Actually, I suspected that your call for the European solidarity in the migration issue is just a spiteful thinking in the sense: “Since we have worsened the quality of living in our country, I want it to be worse in all EU members”. Because obviously any redistribution does not help to improve your situation (it may at best take longer to worsen deeper) but it would definitely worsen situation in other those other members.
As a good European, I feel for citizens of all EU member states that’s why I would rather prefer to change policies to less welcoming in order to discourage people across the world from even considering to be a viable option for their future lives to illegally cross borders of EU. There surely is a place for that because no other country in the world has such welcoming policies and there is no reason to pretend that EU is able to somehow magically “schaffen” (as your PM said) more than other countries.
And what does it mean more welcoming than other countries in the world?
EU states are the only states in the world that actively collect migrants before they reach its borders - it’s usually enough if they move several dozen meters from the north African or Turkish shores and they are being picked-up by Western European activists who then unload them in an EU member state and say: EU, do care for them! It was obvious that when Salvini tried to block these options, number of migrants taking advantage of this option has decreased.
There are very soft conditions for granting asylum in EU: Basically any person living anywhere in the world can find a reason why (s)he have right to live in EU. All countries in the world have some problems: corrupted governments, weak governments, civil or tribal or religious conflicts/tensions criminality, droughts, warms and other “climatic” reason (this reason has become popular recently to take advantage of the climate change mania in Western Europe), not enough tolerance of the society to individual rights of people (ethnicity, nationality, sexuality, etc.) or too conservative family upbringing (this is now popular among rich youth from dogmatic Islamic states that are not happy with their parents’ conservatism). And last but not least: poverty… So basically, it is really very hard to find anybody out of 10 billions of people in the globe who wouldn’t find a “rightful reason” to be granted asylum in EU.
Even if there is an asylum applicant found not entitled to be granted asylum in EU, EU fails to return it to his/her country of origin. The countries of their origin simply do not allow them to come in. Or even more simpler, the asylum applicants throw their passports away before reaching EU borders and they cannot be identified at all. Therefore, basically anyone who illegally crosses borders EU may stay in EU indefinitely.
The benefits for asylum seekers are especially in some EU members states highest in the world. And it is not only financial benefits but also providing other services for living (including accommodation, etc.), support of family reunification, and, last but not least: the ability to live the way they want including modifying the host environment in a way to suit them in the name of “multi-multiculturalism”. This leads to gradual shift of original European settings (including culture, shopping/goods, religious building and all the lifestyle habits etc.) to the ones that corresponds to the countries of origin of the migrants. Original inhabitants may then rightfully feel ousted…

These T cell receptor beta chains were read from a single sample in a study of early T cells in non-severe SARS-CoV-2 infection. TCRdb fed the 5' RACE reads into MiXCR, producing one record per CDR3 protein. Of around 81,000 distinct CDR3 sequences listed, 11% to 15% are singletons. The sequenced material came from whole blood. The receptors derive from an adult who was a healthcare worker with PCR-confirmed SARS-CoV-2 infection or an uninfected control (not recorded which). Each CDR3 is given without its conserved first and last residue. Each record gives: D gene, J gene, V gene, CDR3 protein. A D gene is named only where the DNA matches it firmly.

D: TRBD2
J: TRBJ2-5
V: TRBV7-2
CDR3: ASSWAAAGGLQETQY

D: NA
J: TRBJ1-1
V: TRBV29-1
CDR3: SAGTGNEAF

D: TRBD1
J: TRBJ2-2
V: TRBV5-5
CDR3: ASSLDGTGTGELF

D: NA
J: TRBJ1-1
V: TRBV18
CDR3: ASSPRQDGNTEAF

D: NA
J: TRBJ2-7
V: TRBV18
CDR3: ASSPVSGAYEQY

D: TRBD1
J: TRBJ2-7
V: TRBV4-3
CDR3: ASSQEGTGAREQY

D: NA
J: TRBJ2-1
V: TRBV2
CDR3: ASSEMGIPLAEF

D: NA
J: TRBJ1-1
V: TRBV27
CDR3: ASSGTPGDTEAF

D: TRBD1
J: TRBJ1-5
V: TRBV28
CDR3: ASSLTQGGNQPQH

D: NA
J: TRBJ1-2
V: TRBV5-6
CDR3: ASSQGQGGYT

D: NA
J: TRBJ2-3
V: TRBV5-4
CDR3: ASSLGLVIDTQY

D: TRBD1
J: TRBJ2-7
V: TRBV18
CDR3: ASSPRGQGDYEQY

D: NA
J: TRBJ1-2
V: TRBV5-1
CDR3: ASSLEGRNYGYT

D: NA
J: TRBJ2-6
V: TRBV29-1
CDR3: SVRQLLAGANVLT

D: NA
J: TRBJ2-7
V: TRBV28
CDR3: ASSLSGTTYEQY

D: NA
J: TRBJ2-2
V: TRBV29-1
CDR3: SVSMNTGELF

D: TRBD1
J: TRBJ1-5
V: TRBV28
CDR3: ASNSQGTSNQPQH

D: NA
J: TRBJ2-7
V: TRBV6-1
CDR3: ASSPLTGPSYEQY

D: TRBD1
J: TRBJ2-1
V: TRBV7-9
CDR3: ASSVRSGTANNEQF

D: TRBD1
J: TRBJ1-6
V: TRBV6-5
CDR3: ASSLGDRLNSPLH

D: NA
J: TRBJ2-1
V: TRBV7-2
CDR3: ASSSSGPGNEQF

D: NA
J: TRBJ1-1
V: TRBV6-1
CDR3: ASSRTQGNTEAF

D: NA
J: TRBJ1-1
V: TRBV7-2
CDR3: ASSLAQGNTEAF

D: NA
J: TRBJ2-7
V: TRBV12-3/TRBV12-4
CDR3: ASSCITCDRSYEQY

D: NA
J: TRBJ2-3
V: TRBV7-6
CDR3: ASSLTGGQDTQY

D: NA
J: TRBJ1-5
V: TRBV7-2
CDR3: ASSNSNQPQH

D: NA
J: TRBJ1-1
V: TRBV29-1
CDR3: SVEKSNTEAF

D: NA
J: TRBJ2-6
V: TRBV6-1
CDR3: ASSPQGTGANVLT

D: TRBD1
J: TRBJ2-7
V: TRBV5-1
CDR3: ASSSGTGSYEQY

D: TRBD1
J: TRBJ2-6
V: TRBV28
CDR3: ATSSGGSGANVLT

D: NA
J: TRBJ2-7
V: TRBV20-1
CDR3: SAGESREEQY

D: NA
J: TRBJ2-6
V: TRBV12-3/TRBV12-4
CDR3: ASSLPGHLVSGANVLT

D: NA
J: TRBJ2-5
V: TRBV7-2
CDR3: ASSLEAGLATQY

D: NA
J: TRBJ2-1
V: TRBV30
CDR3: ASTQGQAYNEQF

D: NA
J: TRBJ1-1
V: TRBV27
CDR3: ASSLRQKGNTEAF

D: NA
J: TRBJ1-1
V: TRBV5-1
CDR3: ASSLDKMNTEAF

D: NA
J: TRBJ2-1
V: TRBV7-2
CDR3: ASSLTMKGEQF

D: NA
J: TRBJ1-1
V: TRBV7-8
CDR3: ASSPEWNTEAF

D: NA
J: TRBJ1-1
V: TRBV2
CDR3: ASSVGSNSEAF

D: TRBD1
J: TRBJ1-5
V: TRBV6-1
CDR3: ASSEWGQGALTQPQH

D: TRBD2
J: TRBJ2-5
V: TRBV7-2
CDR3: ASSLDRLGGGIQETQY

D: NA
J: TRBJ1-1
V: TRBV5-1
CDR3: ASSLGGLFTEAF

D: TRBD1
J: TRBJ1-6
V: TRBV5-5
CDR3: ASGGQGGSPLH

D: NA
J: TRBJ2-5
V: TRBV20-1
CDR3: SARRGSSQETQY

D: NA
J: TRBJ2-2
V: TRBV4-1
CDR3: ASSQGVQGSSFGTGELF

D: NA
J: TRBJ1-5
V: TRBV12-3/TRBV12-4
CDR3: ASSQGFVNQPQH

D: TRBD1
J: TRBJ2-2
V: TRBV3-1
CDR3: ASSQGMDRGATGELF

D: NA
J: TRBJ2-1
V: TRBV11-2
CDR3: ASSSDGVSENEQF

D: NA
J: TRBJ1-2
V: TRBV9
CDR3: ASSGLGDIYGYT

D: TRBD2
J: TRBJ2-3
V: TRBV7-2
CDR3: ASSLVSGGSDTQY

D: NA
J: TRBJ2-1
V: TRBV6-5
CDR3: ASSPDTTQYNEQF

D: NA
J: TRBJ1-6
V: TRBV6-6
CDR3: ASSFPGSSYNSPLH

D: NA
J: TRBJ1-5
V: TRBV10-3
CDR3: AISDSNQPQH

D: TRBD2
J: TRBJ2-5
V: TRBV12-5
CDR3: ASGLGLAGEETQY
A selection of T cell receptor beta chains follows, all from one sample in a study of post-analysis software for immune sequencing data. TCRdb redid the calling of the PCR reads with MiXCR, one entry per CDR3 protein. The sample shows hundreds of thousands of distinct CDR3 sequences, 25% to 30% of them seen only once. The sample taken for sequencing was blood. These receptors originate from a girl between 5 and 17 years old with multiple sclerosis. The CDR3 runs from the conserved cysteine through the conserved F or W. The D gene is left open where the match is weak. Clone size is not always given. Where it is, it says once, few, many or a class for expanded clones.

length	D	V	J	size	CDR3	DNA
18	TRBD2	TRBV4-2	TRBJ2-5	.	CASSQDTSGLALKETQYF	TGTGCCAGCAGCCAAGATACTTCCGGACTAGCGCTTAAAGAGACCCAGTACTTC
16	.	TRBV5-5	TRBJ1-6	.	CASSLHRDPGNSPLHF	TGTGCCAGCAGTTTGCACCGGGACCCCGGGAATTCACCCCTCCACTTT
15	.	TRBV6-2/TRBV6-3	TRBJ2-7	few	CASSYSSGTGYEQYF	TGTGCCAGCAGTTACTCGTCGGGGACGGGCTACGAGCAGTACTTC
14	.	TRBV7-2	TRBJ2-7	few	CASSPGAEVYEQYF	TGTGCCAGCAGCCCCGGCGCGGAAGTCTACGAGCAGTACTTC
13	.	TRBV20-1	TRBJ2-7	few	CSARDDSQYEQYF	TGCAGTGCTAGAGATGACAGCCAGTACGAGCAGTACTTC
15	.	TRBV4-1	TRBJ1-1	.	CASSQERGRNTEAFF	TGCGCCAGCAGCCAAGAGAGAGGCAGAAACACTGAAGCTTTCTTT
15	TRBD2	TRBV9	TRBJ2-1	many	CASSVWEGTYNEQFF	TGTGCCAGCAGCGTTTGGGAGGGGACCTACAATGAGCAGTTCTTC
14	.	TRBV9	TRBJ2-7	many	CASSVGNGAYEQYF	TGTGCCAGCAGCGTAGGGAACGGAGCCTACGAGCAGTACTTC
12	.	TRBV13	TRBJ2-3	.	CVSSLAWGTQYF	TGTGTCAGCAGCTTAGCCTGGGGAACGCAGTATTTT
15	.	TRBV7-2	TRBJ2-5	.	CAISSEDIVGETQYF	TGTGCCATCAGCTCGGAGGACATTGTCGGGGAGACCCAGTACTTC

I could name even more issues. But I guess these are good examples of issues that must be somehow dealt with BEFORE you can even think of mandatory participation of all EU members. The EU must send clear message to the world that illegally crossing borders of EU will not bring anybody a happy life and therefore should not consider is as an option to his/her living situation. This message would be spread via social networks (because Internet is everywhere today) both as an official campaign and unofficially by migrants who already are in EU, and the wave of applicants would substantially decrease in a such way that there would be no need for any common participation.
Note that it does not apply to legal crossing of borders: if e.g. Germany wants to invite some workforce, you are free to do it in a way you find reasonable (although I guess that after experience with inviting Turkish workforce in 1970th that has become dominant part of German society in the half century since than), you should be more careful even with the legal migration. For example, Poland and the Czech Republic have millions of Ukrainian gastarbeiters but with clear understanding of all sides that it does not mean a permanent residence.
And I also think that EU should revise the development help policy: EU should be less focused on financial transfers and more on transfers of knowledge that would help the authorities and citizens in the developing countries to deal with their specific problems themselves. Instead of centralization, EU should take advantage of diversity of its member states (history, experience, relationship to specific regions) and work together on effective solutions that would complement their difference in a smart way. For example, some EU members have colonial past which means good knowledge of some regions but mistrust of their citizens, other EU members don’t have such past and therefore could be more trusted as unbiased. So for example, after some short introduction by French, Czech police and army took responsibility for training and policing in Mali because they can be trusted that they don’t have any side interests. Thus the closer cooperation and combination of efforts of diverse EU member states can together bring more active and efficient EU foreign policies than centralized EU or individualistic policies of each EU member state.